Ever since Independence various strategies have been formulated to promote road development in the country.

1. Nagpur Plan (1943)

This plan fixed up a target of increasing the length of major roads to 1, 96,800 km and of other roads t6 3, 32,800 km by 1953. The plan envisaged that no village in a developed agricultural region should be more than 8 km away from a major road or 3 km away from any other road, while the average distance of villages from the major road should be less than 3.2 km.

In non-agricultural areas the re­spective distance of a village from the major and minor road was fixed at 32.8 and 10 kms. Due to fragmentation of the country into numberof princely states during pre-Independence days Nagpur Plan could not meet desired results.


2. Twenty-Year Road Plan

This Plain (also called Hyderabad Plan) for road development was initiated in 1961 for a period of 20 years to increase the country’s road length from 6.56 lakh km to 10.60 lakh km and make national highways as two-lane carriage-ways.

It also aimed at bringing every village (i) in the developed agricultural area within 6.4 km of a medaled road and 2.4 km of any other road; (ii) in a semi-devel­oped area within 12.8 km and 4.8 km respectively; and (iii) in an undeveloped or uncultivated area within 19.2 km and 8 km respectively. The Plan also targeted to bring the road density to 32 km per 100 sq. km of area. The total estimated expenditure was Rs. 5,200 crores.

3. Rural Development Plan


This includes construction of rural roads un­der Minimum Needs Programme (MNP), Rural Landless Employment Guarantee Programme (RLEGP), Jawahar Rojgar Yojana (JRY), and Com­mand Area Development (CAD) programmes to connect all villages having a population of 1500 or more with all-weather road and those having less than the population of 1500 with link roads.

4. Build Operate Transfer (BOT)

Under the scheme private sector has been invited to invest in road development projects. Some 18 bridges and by-passes involving a total invest­ment of Rs. 880 crores, have been constructed or under construction on the National Highways on a BOT basis. Agreement has been reached for 4- laning of the Jaipur-Kishengarh, section of NH-8. The National Highways Act has been amended to make room for such private investment.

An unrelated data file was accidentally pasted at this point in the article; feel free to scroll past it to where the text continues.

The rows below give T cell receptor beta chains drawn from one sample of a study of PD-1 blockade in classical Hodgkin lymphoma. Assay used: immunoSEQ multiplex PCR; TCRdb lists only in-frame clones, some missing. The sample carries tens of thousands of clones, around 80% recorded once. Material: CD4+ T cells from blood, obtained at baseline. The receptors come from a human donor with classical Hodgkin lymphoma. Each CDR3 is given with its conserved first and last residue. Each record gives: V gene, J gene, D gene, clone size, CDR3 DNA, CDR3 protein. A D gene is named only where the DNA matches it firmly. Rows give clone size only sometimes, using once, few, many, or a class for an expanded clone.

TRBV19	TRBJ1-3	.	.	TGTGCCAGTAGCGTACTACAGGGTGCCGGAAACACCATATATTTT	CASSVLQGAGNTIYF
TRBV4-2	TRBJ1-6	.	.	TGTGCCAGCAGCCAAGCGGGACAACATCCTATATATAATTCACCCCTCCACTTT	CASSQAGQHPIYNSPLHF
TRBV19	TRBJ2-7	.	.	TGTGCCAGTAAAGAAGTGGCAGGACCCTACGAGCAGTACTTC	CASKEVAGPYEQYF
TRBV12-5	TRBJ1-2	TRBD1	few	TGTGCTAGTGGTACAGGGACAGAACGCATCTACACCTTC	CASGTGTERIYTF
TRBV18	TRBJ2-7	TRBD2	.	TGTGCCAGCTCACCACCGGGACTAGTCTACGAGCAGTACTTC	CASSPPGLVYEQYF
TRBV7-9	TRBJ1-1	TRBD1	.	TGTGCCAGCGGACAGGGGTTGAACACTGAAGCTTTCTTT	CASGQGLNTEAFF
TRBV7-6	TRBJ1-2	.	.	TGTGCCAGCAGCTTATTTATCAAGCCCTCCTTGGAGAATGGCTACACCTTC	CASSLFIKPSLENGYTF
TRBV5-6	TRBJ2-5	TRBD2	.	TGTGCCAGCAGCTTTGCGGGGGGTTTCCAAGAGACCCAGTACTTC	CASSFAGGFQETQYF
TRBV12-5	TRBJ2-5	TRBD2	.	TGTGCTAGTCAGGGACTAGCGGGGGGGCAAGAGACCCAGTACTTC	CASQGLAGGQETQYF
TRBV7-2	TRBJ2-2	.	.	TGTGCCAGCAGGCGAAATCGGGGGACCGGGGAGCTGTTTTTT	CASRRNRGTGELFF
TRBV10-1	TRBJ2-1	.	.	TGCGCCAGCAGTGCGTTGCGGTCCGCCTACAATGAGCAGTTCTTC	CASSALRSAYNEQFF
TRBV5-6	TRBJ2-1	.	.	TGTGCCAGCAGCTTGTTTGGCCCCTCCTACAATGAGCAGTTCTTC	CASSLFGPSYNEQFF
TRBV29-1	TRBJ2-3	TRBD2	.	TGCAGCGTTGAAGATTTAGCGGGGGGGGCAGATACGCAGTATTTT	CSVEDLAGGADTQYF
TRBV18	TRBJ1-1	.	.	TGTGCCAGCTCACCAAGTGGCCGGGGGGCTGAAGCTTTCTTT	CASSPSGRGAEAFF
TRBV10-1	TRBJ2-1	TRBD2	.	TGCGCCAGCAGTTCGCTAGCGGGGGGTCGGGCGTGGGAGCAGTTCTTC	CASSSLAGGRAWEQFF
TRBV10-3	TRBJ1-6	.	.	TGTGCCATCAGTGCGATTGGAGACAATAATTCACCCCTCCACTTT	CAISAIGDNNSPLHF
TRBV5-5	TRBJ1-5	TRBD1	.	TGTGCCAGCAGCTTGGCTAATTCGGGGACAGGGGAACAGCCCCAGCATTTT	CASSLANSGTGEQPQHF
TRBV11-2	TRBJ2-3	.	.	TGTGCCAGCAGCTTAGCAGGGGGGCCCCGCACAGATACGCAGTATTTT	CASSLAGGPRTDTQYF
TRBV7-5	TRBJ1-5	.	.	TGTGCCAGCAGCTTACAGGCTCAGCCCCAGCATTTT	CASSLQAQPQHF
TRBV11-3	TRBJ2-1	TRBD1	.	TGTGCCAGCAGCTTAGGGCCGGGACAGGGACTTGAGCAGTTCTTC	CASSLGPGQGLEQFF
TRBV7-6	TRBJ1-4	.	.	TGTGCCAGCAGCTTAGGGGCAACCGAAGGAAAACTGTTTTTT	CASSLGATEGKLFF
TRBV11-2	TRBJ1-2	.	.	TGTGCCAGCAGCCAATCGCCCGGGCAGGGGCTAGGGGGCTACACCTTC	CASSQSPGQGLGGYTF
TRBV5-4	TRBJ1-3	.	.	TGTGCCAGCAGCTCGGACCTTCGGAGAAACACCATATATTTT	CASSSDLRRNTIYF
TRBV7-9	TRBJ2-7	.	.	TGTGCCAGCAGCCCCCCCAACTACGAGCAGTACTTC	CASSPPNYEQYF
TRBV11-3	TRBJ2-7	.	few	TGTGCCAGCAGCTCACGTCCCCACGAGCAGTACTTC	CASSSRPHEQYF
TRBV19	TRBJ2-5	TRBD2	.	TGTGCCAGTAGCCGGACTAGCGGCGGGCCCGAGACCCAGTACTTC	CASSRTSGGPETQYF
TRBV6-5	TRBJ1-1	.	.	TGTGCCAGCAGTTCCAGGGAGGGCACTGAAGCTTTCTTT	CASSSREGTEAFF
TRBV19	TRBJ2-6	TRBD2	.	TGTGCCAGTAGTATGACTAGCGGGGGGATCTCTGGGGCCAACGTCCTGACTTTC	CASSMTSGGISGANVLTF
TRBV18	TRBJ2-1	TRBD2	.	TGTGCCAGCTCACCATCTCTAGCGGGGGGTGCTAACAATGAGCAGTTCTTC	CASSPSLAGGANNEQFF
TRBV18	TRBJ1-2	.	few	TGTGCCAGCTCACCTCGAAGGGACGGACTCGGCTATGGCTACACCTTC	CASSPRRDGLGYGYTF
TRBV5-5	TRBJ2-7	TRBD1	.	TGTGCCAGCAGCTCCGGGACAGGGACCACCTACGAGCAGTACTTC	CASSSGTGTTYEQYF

5. Central Road Fund (CRF)


The Government has imposed additional ex­cise/customs duty at the rate of rupee one per liter on petrol i.e. June 2, 1998 and on HSD i.e. Febru­ary 28, 1999 to create Central Road Fund. Fifty per cent of the levy on diesel will be used to improve rural connectivity. Remaining amount will be used for the development of state roads (30 per cent) and national highways 57.5 per cent and rail/road over bridges (12.5 per cent). The chess of petrol and NSD is likely to yield Rs. 5,000 crore per year.

Freight and Passenger Traffic on Roads

In India the freight and passenger traffic car­ried on roads has increased enormously over the years. While in 1950-51 the road network carried about 12 per cent of the total freight traffic and 26 per cent of the passenger traffic, in 2003-04 he share in freight traffic was about 61 per cent and in passenger traffic nearly 85 per cent. In quantity terms, the freight traffic on roads has increased from 4 billion tone km (BTK) in 1950-51 to 380 BTK in 1996-97, and passenger traffic from 10 BPK to nearly 700 billion passenger km (BPK) during the same period. The number of registered vehicles has also risen sharply over the decade from about 3 lakhs in 1950- 51 to a little over 67 million in 2002-03.